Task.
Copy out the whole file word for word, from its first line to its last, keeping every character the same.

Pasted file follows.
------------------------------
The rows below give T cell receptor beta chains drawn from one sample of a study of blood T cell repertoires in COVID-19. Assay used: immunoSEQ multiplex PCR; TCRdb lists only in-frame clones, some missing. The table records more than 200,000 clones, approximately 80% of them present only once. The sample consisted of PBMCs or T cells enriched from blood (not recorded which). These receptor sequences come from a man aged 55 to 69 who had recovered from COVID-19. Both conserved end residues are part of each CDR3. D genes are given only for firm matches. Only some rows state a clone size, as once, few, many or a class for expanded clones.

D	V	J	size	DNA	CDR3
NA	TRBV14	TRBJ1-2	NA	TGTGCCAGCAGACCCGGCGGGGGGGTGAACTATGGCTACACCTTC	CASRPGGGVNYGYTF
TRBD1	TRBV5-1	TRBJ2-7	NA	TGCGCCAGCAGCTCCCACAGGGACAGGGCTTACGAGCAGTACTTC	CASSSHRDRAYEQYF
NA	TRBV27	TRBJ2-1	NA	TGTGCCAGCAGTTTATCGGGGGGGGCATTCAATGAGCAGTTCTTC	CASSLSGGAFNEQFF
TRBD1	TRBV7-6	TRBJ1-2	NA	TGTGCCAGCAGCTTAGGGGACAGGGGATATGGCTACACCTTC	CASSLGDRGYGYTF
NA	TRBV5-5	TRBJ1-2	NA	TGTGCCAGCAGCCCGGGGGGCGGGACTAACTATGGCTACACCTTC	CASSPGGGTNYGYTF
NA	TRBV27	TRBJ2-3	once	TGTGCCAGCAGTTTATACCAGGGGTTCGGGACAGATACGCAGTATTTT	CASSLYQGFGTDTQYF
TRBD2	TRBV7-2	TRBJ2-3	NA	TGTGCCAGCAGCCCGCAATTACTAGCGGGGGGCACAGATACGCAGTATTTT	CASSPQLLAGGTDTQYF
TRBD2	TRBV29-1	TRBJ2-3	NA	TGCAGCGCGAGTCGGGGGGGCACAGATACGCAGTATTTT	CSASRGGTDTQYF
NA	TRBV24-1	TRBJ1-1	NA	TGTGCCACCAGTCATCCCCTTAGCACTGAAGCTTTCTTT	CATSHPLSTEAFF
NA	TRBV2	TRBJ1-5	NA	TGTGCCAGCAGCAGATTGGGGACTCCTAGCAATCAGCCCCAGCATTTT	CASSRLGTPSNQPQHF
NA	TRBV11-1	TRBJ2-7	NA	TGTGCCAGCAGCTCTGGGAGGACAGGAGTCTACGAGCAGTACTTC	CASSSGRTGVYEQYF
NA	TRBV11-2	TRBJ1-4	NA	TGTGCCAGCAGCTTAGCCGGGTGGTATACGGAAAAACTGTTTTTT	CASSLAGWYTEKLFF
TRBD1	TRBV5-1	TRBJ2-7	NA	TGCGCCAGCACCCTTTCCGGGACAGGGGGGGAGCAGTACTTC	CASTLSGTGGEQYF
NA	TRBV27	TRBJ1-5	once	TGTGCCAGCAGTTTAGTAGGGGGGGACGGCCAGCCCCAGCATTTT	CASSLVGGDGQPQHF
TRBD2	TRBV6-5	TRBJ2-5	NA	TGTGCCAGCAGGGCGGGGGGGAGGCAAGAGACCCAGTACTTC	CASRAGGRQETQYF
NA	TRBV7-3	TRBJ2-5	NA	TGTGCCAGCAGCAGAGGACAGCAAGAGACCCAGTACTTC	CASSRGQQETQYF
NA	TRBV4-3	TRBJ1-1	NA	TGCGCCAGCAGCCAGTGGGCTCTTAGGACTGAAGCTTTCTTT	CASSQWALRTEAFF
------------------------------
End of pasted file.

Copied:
The rows below give T cell receptor beta chains drawn from one sample of a study of blood T cell repertoires in COVID-19. Assay used: immunoSEQ multiplex PCR; TCRdb lists only in-frame clones, some missing. The table records more than 200,000 clones, approximately 80% of them present only once. The sample consisted of PBMCs or T cells enriched from blood (not recorded which). These receptor sequences come from a man aged 55 to 69 who had recovered from COVID-19. Both conserved end residues are part of each CDR3. D genes are given only for firm matches. Only some rows state a clone size, as once, few, many or a class for expanded clones.

D	V	J	size	DNA	CDR3
NA	TRBV14	TRBJ1-2	NA	TGTGCCAGCAGACCCGGCGGGGGGGTGAACTATGGCTACACCTTC	CASRPGGGVNYGYTF
TRBD1	TRBV5-1	TRBJ2-7	NA	TGCGCCAGCAGCTCCCACAGGGACAGGGCTTACGAGCAGTACTTC	CASSSHRDRAYEQYF
NA	TRBV27	TRBJ2-1	NA	TGTGCCAGCAGTTTATCGGGGGGGGCATTCAATGAGCAGTTCTTC	CASSLSGGAFNEQFF
TRBD1	TRBV7-6	TRBJ1-2	NA	TGTGCCAGCAGCTTAGGGGACAGGGGATATGGCTACACCTTC	CASSLGDRGYGYTF
NA	TRBV5-5	TRBJ1-2	NA	TGTGCCAGCAGCCCGGGGGGCGGGACTAACTATGGCTACACCTTC	CASSPGGGTNYGYTF
NA	TRBV27	TRBJ2-3	once	TGTGCCAGCAGTTTATACCAGGGGTTCGGGACAGATACGCAGTATTTT	CASSLYQGFGTDTQYF
TRBD2	TRBV7-2	TRBJ2-3	NA	TGTGCCAGCAGCCCGCAATTACTAGCGGGGGGCACAGATACGCAGTATTTT	CASSPQLLAGGTDTQYF
TRBD2	TRBV29-1	TRBJ2-3	NA	TGCAGCGCGAGTCGGGGGGGCACAGATACGCAGTATTTT	CSASRGGTDTQYF
NA	TRBV24-1	TRBJ1-1	NA	TGTGCCACCAGTCATCCCCTTAGCACTGAAGCTTTCTTT	CATSHPLSTEAFF
NA	TRBV2	TRBJ1-5	NA	TGTGCCAGCAGCAGATTGGGGACTCCTAGCAATCAGCCCCAGCATTTT	CASSRLGTPSNQPQHF
NA	TRBV11-1	TRBJ2-7	NA	TGTGCCAGCAGCTCTGGGAGGACAGGAGTCTACGAGCAGTACTTC	CASSSGRTGVYEQYF
NA	TRBV11-2	TRBJ1-4	NA	TGTGCCAGCAGCTTAGCCGGGTGGTATACGGAAAAACTGTTTTTT	CASSLAGWYTEKLFF
TRBD1	TRBV5-1	TRBJ2-7	NA	TGCGCCAGCACCCTTTCCGGGACAGGGGGGGAGCAGTACTTC	CASTLSGTGGEQYF
NA	TRBV27	TRBJ1-5	once	TGTGCCAGCAGTTTAGTAGGGGGGGACGGCCAGCCCCAGCATTTT	CASSLVGGDGQPQHF
TRBD2	TRBV6-5	TRBJ2-5	NA	TGTGCCAGCAGGGCGGGGGGGAGGCAAGAGACCCAGTACTTC	CASRAGGRQETQYF
NA	TRBV7-3	TRBJ2-5	NA	TGTGCCAGCAGCAGAGGACAGCAAGAGACCCAGTACTTC	CASSRGQQETQYF
NA	TRBV4-3	TRBJ1-1	NA	TGCGCCAGCAGCCAGTGGGCTCTTAGGACTGAAGCTTTCTTT	CASSQWALRTEAFF